I have no particular company in mind but my experience of over a quarter of a century working in senior positions within IT has taught me one thing – IT companies often seem worse than the products they sell. Let me explain.
How many times have you been in a sales or pre-sales meeting when the people from the company have told you how fantastic, innovative and flexible their product is only to find that it does not live up to the hype when you come to install it?
How many times have you asked for a seemingly simple, to you, development to be made only to find that it drags on for weeks and months?
How many times have you logged a support call for the umpteenth time to fix something they promise has been fixed already only to find that it is a low priority and is unlikely to be sorted?
I am not out to bash IT companies. They provide vital services and create truly wonderful products yet reality often lags behind the dream. Why is this? The answer came to me this morning while eating breakfast.
The issue arises because of differential timescales. Technology works at the speed of technology while people work at the speed of people. A computer can create a problem, fail, push out spurious results, do something it wasn’t supposed to do in a flash. People can only solve the problem by investigating, thinking about it, devising a solution, testing what they have done and then implementing it. As technology continues to speed up and increase in its complexity then the difference between these two timescales continues to expand.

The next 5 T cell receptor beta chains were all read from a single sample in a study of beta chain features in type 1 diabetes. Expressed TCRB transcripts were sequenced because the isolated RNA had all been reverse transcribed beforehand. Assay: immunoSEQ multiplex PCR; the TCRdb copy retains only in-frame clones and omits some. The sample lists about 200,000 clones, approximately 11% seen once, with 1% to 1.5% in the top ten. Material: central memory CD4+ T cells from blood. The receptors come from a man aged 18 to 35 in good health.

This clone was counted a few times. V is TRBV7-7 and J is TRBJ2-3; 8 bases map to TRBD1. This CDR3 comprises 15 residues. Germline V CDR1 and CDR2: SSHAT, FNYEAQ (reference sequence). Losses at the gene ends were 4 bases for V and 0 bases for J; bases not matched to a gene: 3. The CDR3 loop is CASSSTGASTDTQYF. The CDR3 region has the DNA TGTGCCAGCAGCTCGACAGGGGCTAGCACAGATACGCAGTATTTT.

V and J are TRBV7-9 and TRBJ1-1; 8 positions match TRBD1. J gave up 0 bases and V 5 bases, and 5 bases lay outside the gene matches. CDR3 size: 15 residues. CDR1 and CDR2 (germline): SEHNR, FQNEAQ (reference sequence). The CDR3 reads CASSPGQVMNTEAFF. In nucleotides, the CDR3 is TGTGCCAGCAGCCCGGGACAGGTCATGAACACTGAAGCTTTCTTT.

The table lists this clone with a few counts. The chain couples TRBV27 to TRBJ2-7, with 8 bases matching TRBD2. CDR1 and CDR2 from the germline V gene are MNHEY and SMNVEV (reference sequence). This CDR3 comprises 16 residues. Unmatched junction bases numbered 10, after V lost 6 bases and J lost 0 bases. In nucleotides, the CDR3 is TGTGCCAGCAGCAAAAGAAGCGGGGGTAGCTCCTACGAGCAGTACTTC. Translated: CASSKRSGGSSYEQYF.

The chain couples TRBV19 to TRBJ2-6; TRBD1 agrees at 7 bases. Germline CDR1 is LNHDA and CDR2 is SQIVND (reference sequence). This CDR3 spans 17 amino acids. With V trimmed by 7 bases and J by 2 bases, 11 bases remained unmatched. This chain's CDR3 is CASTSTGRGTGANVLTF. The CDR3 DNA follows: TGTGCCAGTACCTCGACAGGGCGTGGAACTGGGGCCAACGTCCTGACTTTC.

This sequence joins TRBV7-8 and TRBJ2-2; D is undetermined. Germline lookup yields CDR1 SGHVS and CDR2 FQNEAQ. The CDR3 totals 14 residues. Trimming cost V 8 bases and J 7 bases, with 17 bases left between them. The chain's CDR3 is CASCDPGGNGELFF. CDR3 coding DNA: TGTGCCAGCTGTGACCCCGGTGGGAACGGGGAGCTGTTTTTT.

Yes, the new system can do everything that was promised as long as people are able to absorb and adapt to the technology. They can only do this at a human pace. Such change takes place in a human timescale.
Are IT companies worse than their products then? No, not really, they just operate at different rates and some recognition of this would help customers come to terms with the levels of service that are possible.